There has been a study from the university of Essex which I found interesting to read on a similar topic however I am not sure how I feel about it:
Dr Geoff Cole and Professor Arnold Wilkins (University of Essex) suggests that the phobia occurs as a result of a specific visual feature also found in various poisonous animals like snakes and the blue-ringed octopus. The findings are published in Psychological Science and the link is near the top of this post.
They were basically trying to figure out if there was a specific visual feature common to trypophobic objects. They compared 76 images of trypophobic objects with 76 control images of holes that were not associated with the phobia. They found that the trypophobic objects had relatively high contrast energy at midrange spatial frequencies in comparison to the control images.
Dr Cole: “We found that people who don’t have the phobia still rate trypophobic images as less comfortable to look at than other images. It backs up the theory that we are set-up to be fearful of things which hurt us in our evolutionary past. We have an innate predisposition to be wary of things that can harm us.”
They concluded that clusters of holes may be unpleasant for some people because they happen to share a visual feature with animals that humans have learned to avoid.
How to get rid of this irrational fear?
In truth there is no quick win.
Try to remember back to when it first started. Did a specific event cause it? If you can get to the root of your fear then you may be able to understand and deal with it properly.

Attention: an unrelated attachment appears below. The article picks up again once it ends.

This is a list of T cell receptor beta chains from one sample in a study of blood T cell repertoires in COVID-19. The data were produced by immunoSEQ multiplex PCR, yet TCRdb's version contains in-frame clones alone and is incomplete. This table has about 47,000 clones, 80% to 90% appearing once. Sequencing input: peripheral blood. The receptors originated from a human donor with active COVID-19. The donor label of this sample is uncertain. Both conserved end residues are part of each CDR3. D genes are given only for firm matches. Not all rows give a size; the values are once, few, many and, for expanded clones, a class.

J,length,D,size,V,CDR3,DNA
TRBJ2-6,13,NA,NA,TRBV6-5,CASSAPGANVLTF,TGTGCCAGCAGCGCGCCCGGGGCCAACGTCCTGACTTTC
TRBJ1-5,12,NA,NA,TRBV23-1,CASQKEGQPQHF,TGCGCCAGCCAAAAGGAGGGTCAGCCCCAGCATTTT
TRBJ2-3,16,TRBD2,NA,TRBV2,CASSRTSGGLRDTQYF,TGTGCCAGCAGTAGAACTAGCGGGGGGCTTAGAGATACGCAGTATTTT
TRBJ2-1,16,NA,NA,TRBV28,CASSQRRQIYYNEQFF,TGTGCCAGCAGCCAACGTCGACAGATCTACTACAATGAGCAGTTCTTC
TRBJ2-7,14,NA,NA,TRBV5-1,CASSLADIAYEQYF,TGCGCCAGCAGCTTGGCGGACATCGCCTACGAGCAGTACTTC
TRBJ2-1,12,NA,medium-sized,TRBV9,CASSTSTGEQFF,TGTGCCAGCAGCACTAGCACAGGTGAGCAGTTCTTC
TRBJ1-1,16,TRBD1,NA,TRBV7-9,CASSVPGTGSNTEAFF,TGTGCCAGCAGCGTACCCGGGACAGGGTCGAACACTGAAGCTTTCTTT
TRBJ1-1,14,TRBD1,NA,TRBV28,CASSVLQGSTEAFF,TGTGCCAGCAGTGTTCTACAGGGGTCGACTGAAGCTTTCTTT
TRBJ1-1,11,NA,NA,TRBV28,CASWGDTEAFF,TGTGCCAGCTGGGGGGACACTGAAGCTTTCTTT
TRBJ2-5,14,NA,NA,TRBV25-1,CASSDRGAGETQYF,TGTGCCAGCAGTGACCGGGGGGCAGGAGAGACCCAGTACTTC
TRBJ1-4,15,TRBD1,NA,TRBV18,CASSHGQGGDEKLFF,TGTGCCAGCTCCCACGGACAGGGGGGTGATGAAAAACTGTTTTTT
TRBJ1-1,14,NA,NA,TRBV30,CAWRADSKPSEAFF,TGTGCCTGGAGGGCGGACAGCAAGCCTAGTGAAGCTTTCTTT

Educating yourself on what bothers you may help. If its lotus pods (CRINGE) that make you anxious try and learn about why they have holes. If you understand the logic behind something you are less likely to be afraid of it.
You may wish to try therapy like behaviour therapy or CBT, talking about the issue might be enough to resolve it and I’m sure a specialist will have some handy tips on dealing with the reactions and thought processes during the difficult times.
Some people including Dr Cole suggest decentralising yourself from your fear. In other words confront your fear (aka exposure therapy). Try looking at the images that frighten you until you are not frightened any more.
Discussing your fear with someone you trust can be beneficial. I kept it quiet for years because I felt silly. Then one day an object was put on my desk with a cluster of holes (innocently) and I burst into tears and threw it across the office. I then had to tell my friends why I did this with their gift. I felt a lot better afterwards like a weight was lifted from my shoulders. It didn’t fix the problem but they are now aware of my fear and are less inclined to put me in an awkward situation. It also means I have someone to talk to when I feel irrational.
Here is a puppy to take the edge off.
I hope you found this helpful.
Please let me know if this phobia affects you or someone you know.